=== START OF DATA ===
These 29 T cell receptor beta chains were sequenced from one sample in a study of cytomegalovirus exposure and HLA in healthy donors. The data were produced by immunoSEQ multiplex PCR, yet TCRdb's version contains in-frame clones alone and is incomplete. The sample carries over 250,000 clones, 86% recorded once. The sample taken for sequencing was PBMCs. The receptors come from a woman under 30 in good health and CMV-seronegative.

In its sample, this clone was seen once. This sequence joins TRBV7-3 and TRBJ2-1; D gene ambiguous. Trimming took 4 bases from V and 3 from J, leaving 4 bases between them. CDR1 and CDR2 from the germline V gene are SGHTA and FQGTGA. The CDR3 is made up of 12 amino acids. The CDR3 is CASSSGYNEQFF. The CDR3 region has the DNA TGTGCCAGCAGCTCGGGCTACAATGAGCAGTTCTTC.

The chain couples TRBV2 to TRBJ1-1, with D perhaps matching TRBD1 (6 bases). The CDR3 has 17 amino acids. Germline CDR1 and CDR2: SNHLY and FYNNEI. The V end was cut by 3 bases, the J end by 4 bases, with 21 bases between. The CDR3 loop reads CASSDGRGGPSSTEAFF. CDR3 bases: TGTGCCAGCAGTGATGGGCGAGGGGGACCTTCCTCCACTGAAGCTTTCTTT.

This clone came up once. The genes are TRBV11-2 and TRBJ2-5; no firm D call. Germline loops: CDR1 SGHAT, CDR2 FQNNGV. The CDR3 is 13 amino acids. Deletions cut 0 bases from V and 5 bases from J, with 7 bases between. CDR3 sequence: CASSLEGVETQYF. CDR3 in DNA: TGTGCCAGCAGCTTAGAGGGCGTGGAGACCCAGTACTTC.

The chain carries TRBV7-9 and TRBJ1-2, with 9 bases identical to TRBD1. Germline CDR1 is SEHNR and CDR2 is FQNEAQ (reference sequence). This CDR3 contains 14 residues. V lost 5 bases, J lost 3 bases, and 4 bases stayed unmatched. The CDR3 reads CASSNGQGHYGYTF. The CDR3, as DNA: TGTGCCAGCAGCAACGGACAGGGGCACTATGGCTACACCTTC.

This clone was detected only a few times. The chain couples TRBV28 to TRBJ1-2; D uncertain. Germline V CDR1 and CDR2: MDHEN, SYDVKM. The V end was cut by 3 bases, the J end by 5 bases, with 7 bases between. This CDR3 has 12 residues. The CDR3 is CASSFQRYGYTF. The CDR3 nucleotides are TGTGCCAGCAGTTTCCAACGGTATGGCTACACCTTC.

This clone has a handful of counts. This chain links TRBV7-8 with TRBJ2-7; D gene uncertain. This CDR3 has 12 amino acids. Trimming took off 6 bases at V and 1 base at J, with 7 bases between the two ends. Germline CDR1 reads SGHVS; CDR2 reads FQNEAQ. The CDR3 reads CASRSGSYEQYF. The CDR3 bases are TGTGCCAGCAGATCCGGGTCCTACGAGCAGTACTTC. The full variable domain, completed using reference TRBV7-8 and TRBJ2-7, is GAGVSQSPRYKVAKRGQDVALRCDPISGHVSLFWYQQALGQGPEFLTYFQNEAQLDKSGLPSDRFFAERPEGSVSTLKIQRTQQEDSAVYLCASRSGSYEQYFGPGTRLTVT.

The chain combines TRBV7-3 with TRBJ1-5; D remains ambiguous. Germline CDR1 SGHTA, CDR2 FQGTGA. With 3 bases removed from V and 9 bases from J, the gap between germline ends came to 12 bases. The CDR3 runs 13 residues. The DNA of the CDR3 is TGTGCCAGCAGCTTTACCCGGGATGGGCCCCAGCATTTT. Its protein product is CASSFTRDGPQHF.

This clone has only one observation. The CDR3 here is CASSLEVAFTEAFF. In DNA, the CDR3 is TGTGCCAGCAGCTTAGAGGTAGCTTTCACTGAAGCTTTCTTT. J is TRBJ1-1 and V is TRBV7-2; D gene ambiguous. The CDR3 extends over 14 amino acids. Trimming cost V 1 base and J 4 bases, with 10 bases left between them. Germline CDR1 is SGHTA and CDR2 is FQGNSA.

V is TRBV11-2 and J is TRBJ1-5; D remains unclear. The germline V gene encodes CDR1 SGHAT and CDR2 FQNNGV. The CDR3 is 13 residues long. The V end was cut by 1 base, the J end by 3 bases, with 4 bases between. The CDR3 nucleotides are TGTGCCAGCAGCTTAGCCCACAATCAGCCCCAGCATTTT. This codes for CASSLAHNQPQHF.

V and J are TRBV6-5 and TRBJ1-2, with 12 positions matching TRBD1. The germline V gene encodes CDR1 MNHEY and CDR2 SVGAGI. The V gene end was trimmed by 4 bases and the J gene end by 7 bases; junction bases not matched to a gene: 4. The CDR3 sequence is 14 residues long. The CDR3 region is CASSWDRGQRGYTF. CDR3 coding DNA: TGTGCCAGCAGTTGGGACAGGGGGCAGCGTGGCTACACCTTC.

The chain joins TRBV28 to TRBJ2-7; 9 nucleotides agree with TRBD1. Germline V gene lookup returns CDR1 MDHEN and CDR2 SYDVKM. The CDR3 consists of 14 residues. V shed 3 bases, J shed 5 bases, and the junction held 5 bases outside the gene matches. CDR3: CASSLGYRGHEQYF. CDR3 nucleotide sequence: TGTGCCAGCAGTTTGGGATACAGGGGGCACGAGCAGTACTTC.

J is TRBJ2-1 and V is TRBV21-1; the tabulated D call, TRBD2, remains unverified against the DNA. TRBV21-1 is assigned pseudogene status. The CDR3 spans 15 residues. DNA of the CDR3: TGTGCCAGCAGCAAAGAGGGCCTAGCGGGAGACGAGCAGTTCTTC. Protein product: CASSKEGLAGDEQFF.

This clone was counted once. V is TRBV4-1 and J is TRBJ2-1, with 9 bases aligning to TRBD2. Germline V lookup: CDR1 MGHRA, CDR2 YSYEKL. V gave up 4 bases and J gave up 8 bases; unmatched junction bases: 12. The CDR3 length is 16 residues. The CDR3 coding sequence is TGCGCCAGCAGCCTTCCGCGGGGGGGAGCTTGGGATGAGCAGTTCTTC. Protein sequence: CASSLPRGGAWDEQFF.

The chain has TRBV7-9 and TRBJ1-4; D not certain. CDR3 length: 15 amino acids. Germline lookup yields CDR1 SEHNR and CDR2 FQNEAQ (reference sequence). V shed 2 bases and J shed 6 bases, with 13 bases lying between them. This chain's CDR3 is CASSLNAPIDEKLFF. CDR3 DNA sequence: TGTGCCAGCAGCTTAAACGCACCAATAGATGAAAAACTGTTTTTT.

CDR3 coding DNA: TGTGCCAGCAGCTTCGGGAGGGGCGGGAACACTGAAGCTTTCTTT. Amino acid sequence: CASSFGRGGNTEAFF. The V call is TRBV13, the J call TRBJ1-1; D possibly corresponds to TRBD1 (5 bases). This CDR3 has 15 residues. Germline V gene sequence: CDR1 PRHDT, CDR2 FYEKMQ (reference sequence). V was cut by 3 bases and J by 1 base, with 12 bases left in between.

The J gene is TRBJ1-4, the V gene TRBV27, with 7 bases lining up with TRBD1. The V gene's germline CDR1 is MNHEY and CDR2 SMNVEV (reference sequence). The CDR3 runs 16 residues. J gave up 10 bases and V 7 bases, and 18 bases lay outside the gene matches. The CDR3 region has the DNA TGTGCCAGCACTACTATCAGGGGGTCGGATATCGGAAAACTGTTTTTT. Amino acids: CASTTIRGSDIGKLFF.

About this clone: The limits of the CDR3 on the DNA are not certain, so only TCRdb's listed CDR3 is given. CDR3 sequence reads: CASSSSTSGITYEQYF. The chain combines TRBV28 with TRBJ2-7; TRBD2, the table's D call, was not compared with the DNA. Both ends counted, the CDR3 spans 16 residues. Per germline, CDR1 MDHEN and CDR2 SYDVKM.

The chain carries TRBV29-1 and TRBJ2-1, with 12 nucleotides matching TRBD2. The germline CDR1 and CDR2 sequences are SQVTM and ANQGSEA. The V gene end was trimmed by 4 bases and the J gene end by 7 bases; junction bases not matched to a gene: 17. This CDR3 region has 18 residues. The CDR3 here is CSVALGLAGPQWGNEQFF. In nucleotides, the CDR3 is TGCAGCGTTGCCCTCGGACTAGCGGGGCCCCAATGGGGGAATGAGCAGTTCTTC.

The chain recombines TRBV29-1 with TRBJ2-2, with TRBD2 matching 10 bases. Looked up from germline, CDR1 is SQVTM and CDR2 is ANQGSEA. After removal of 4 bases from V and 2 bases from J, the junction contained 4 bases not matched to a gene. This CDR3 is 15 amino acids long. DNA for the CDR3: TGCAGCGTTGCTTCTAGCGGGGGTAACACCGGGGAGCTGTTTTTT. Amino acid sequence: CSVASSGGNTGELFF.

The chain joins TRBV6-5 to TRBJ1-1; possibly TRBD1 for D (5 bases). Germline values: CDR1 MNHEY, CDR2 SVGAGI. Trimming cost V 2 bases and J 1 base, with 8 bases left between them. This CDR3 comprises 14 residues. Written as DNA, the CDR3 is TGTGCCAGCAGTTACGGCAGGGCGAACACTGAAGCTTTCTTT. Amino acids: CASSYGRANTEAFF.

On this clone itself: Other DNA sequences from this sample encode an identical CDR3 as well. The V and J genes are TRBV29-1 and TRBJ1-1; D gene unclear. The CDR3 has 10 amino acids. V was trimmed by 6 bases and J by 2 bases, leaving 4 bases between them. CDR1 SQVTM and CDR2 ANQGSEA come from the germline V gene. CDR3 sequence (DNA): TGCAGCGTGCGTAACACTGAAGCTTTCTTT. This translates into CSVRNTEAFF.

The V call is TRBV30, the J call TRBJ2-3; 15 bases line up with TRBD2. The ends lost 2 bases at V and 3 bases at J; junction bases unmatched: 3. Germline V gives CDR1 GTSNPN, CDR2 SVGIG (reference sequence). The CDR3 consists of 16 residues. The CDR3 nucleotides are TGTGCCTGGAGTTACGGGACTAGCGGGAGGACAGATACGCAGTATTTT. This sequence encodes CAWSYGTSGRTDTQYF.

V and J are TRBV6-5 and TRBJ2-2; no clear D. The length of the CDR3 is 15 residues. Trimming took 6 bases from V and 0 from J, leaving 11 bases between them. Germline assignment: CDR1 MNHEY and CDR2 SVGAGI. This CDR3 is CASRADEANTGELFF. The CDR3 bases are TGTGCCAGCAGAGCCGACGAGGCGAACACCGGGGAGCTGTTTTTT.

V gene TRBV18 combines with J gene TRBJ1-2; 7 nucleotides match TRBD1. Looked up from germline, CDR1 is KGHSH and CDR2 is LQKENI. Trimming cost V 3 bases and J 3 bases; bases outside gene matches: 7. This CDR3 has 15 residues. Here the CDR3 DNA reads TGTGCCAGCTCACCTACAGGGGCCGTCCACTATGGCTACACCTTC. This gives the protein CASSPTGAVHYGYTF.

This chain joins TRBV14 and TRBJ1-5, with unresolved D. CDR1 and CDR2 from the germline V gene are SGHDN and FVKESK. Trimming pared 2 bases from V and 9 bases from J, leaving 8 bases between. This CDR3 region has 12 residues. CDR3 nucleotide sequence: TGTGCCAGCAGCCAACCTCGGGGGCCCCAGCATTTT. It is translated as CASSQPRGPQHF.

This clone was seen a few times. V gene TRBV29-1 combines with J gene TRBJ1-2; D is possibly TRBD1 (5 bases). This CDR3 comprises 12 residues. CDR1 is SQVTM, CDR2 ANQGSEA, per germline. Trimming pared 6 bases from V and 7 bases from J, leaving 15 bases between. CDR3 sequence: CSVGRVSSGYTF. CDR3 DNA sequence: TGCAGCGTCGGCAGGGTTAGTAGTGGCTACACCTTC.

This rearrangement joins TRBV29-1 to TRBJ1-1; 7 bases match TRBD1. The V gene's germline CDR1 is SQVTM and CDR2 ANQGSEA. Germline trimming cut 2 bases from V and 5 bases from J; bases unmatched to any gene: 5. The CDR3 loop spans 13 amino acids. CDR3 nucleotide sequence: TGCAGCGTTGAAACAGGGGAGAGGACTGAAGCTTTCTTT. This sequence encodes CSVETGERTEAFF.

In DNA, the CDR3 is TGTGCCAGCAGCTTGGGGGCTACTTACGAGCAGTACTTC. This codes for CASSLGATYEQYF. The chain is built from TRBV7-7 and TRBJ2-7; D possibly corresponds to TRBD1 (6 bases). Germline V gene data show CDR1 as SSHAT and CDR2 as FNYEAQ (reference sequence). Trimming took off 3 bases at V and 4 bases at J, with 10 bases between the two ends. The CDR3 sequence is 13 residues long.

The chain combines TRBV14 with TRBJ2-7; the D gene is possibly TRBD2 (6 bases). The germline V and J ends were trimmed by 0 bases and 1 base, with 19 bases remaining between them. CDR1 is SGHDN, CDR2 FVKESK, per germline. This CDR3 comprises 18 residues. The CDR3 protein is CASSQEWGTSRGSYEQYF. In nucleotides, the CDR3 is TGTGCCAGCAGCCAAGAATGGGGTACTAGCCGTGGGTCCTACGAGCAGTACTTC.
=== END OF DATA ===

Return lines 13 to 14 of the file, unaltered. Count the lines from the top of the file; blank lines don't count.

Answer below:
J is TRBJ2-1 and V is TRBV21-1; the tabulated D call, TRBD2, remains unverified against the DNA. TRBV21-1 is assigned pseudogene status. The CDR3 spans 15 residues. DNA of the CDR3: TGTGCCAGCAGCAAAGAGGGCCTAGCGGGAGACGAGCAGTTCTTC. Protein product: CASSKEGLAGDEQFF.

This clone was counted once. V is TRBV4-1 and J is TRBJ2-1, with 9 bases aligning to TRBD2. Germline V lookup: CDR1 MGHRA, CDR2 YSYEKL. V gave up 4 bases and J gave up 8 bases; unmatched junction bases: 12. The CDR3 length is 16 residues. The CDR3 coding sequence is TGCGCCAGCAGCCTTCCGCGGGGGGGAGCTTGGGATGAGCAGTTCTTC. Protein sequence: CASSLPRGGAWDEQFF.